Last but not least, François de Callataÿ answers a question that we have all been wondering about: “How poor are current bibliometrics in the humanities?” Naturally taking numismatic literature as his point of departure, Callataÿ shows how existing search engines and digital indexes fail to capture much of what has been and is being produced by numismatic scholars. The article points to both the massive amount of numismatic research being published and some of the attendant problems in getting that material properly indexed by the powers that be.

books copy

The review articles by ANS curators Gilles Bransbourg and David Hendin focus on Le monnayage de Maxence (2013) by Vincent Drost and Gold Coin and Small Change: Monetary Circulation in Fifth– Seventh Century Byzantine Palestine (2012) by Gabriela Bijocsky.

Again, the AJN 26 is available to order on the website, or you can call Catherine DiTuri to place your order at 212-571-4470, ext. 117. The list price is $75; ANS members may purchase it for $52.50.

386 pp, 62 pls | ISSN: 1053-8356 | ISBN: 978-0-89722-336-2

Profiles in Research: Katherine van Schaik

Last week the ANS was visited by Katherine van Schaik, an M.D. and Ph.D. student at Harvard University. Katherine was kind enough to sit for a short interview about her work, and what follows is a lightly edited transcript of our talk.

FullSizeRenderSo you are pursuing both a medical degree and a Ph.D. in Ancient History?

I work on the history of medicine, so that’s where the overlap is. I also study bioarchaeology and paleopathology, which is the study of disease in the past. I look at changes in the burden of disease and disease patterns over time. 

And how did you get interested in numismatics?

I did my undergraduate degree at Harvard College, so I had interacted with Carmen Arnold-Biucchi at that time. She taught a section on coins for a course I was taking, and the idea she communicated to our section — that you could see and hold something that someone had seen and held and used so long ago — was just incredible to me. And that’s what I really like about coins: the opportunity to do ‘hands-on’ history. That’s also part of why I like studying human remains: there’s really no way to get closer to the people of the past then to examine their bones and their remains. It makes the past very real and very human, and I think coins also inspire this feeling of connection. And so that section with Carmen stuck in my head. Fast forward a few years to my work in the PhD program at Harvard. We have a numismatics requirement for our Ph.D., so I was thinking about what I was reading and studying with regard to these healing sanctuaries in the ancient world–Epidaurus, Cos, Pergamon, among others. I had seen some coins from Epidaurus with the healing god Asclepius on them, and I was intrigued by the iconography. It seemed a little bit like a form of marketing that this city that is so tied to its identity as a place of healing would put iconography associated with healing on its coinage. And so I approached Carmen and asked if she would consider teaching me in an independent study course on the topic.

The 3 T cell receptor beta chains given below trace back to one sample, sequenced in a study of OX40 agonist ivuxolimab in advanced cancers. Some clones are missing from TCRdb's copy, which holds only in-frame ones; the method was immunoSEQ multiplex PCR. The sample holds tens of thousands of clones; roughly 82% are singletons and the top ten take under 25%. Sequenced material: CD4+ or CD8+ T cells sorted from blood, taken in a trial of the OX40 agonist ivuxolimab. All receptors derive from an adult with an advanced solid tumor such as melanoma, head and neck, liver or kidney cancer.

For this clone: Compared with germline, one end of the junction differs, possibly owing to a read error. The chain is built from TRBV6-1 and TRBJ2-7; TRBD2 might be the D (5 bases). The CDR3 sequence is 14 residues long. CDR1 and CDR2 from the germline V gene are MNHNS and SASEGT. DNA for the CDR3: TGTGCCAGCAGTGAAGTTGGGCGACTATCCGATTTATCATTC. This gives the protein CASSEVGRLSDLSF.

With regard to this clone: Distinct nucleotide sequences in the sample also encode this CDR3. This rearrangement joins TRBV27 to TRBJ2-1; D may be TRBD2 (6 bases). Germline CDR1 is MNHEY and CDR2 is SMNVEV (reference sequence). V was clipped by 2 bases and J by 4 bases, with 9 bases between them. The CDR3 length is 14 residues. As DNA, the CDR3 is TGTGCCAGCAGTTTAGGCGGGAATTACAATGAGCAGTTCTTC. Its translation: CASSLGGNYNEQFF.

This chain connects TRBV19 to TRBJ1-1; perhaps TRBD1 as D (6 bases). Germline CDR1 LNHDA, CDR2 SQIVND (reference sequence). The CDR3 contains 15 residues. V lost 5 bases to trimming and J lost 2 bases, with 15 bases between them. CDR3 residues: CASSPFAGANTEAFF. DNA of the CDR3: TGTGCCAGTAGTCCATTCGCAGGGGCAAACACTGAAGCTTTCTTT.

And so clearly that project has significantly progressed. What brought you to the ANS today?

The breadth and depth of the collection.. Harvard has a fantastic collection and what’s available on the ANS website is great, but being here and actually seeing these trays of coins was transformative. You can see all of the different varieties and changes next to each other. I can look at a coin from a healing sanctuary in Cos and then I can compare it to a coin from Epidaurus. It’s the intensity and immediacy of the comparison that makes for a really fruitful research opportunity.

ANS, 1944.100.48492
ANS, 1944.100.48492

Could you talk about a coin that you saw today that you found particularly important?

One that I found interesting is this silver drachm from the island of Cos, which had a huge temple to Asclepius and also is supposedly where Hippocrates was born and taught medicine. The word cancer that we use to denote neoplastic growth was used in Greco-Roman antiquity to mean any kind of hardened lump on the body. We’re not sure exactly if it was cancer in the sense that we would understand cancer or if it was an abscess or some other form of swelling. It’s clear that the word (καρκίνος) could mean ‘cancer’ in the sense that we now understand but the term did not apply to this pathological condition exclusively. In a medical context, the word καρκίνος is descriptive, in that its literal meaning is ‘crab’. The image of the crab is very common for coins from the island of Cos, and it is hard to prove this idea, but I do wonder if there is some connection between the iconography of the crab and the idea that one goes to Cos to be healed of the swelling called a καρκίνος. I don’t know if there’s a pun or some kind of link with what happened at the healing sanctuary and the iconography. And it might be something impossible to prove, but its something I am considering in my research at the moment.

And finally, what are your future plans for this work?

I am presenting the results of this research later this year at the International Numismatic Congress in Taormina for which I generously received funding from both the ANS and INC. Hopefully I will be able add to the conference proceedings volume as well. The healing sanctuary coinage I will be presenting myself, and then I am also presenting jointly with Carmen the research on the crab and its potential relationship with cancer and Cos. 

You can find out more about Katherine’s ongoing research and publications via her Harvard website here